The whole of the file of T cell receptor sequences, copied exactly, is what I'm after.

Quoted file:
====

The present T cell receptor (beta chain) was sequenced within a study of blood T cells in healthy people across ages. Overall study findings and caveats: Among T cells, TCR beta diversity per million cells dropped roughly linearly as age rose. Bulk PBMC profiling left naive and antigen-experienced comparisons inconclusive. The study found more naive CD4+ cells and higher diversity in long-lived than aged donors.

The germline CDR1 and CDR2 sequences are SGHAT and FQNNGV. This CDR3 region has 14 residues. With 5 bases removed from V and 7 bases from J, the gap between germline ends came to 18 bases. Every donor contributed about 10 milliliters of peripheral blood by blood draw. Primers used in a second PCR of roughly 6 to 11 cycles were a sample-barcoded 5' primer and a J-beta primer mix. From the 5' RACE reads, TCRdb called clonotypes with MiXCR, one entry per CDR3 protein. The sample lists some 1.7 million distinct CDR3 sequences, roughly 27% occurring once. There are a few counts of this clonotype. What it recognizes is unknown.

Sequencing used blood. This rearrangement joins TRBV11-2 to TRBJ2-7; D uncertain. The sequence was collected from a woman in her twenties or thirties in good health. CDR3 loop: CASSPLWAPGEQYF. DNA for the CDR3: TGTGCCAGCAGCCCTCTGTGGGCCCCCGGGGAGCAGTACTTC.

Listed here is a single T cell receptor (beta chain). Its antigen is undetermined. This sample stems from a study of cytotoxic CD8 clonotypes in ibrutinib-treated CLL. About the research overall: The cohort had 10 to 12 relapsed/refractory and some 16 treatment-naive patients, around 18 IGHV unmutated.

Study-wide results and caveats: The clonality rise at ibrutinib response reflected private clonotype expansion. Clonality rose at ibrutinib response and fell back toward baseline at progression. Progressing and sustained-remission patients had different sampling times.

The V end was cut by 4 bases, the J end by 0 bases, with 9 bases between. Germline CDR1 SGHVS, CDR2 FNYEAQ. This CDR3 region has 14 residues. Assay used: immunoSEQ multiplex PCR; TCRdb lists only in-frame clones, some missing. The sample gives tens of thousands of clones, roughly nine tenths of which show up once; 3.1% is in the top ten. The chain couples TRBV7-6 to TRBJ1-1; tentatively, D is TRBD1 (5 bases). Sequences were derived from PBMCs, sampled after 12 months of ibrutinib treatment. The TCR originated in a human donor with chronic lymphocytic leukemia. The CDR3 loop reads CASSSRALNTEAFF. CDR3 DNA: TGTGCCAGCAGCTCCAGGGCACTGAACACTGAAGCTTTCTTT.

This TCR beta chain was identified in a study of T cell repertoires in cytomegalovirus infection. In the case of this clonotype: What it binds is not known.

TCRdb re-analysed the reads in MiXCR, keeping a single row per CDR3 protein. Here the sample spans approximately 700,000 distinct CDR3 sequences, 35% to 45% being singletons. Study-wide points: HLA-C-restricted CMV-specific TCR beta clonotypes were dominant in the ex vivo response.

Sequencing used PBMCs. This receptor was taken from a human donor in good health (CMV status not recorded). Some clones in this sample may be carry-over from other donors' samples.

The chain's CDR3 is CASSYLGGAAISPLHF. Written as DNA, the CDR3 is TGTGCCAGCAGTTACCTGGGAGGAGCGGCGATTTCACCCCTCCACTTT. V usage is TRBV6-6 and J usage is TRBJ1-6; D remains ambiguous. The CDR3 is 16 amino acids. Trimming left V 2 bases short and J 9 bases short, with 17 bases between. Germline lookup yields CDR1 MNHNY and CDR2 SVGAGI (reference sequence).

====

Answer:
The present T cell receptor (beta chain) was sequenced within a study of blood T cells in healthy people across ages. Overall study findings and caveats: Among T cells, TCR beta diversity per million cells dropped roughly linearly as age rose. Bulk PBMC profiling left naive and antigen-experienced comparisons inconclusive. The study found more naive CD4+ cells and higher diversity in long-lived than aged donors.

The germline CDR1 and CDR2 sequences are SGHAT and FQNNGV. This CDR3 region has 14 residues. With 5 bases removed from V and 7 bases from J, the gap between germline ends came to 18 bases. Every donor contributed about 10 milliliters of peripheral blood by blood draw. Primers used in a second PCR of roughly 6 to 11 cycles were a sample-barcoded 5' primer and a J-beta primer mix. From the 5' RACE reads, TCRdb called clonotypes with MiXCR, one entry per CDR3 protein. The sample lists some 1.7 million distinct CDR3 sequences, roughly 27% occurring once. There are a few counts of this clonotype. What it recognizes is unknown.

Sequencing used blood. This rearrangement joins TRBV11-2 to TRBJ2-7; D uncertain. The sequence was collected from a woman in her twenties or thirties in good health. CDR3 loop: CASSPLWAPGEQYF. DNA for the CDR3: TGTGCCAGCAGCCCTCTGTGGGCCCCCGGGGAGCAGTACTTC.

Listed here is a single T cell receptor (beta chain). Its antigen is undetermined. This sample stems from a study of cytotoxic CD8 clonotypes in ibrutinib-treated CLL. About the research overall: The cohort had 10 to 12 relapsed/refractory and some 16 treatment-naive patients, around 18 IGHV unmutated.

Study-wide results and caveats: The clonality rise at ibrutinib response reflected private clonotype expansion. Clonality rose at ibrutinib response and fell back toward baseline at progression. Progressing and sustained-remission patients had different sampling times.

The V end was cut by 4 bases, the J end by 0 bases, with 9 bases between. Germline CDR1 SGHVS, CDR2 FNYEAQ. This CDR3 region has 14 residues. Assay used: immunoSEQ multiplex PCR; TCRdb lists only in-frame clones, some missing. The sample gives tens of thousands of clones, roughly nine tenths of which show up once; 3.1% is in the top ten. The chain couples TRBV7-6 to TRBJ1-1; tentatively, D is TRBD1 (5 bases). Sequences were derived from PBMCs, sampled after 12 months of ibrutinib treatment. The TCR originated in a human donor with chronic lymphocytic leukemia. The CDR3 loop reads CASSSRALNTEAFF. CDR3 DNA: TGTGCCAGCAGCTCCAGGGCACTGAACACTGAAGCTTTCTTT.

This TCR beta chain was identified in a study of T cell repertoires in cytomegalovirus infection. In the case of this clonotype: What it binds is not known.

TCRdb re-analysed the reads in MiXCR, keeping a single row per CDR3 protein. Here the sample spans approximately 700,000 distinct CDR3 sequences, 35% to 45% being singletons. Study-wide points: HLA-C-restricted CMV-specific TCR beta clonotypes were dominant in the ex vivo response.

Sequencing used PBMCs. This receptor was taken from a human donor in good health (CMV status not recorded). Some clones in this sample may be carry-over from other donors' samples.

The chain's CDR3 is CASSYLGGAAISPLHF. Written as DNA, the CDR3 is TGTGCCAGCAGTTACCTGGGAGGAGCGGCGATTTCACCCCTCCACTTT. V usage is TRBV6-6 and J usage is TRBJ1-6; D remains ambiguous. The CDR3 is 16 amino acids. Trimming left V 2 bases short and J 9 bases short, with 17 bases between. Germline lookup yields CDR1 MNHNY and CDR2 SVGAGI (reference sequence).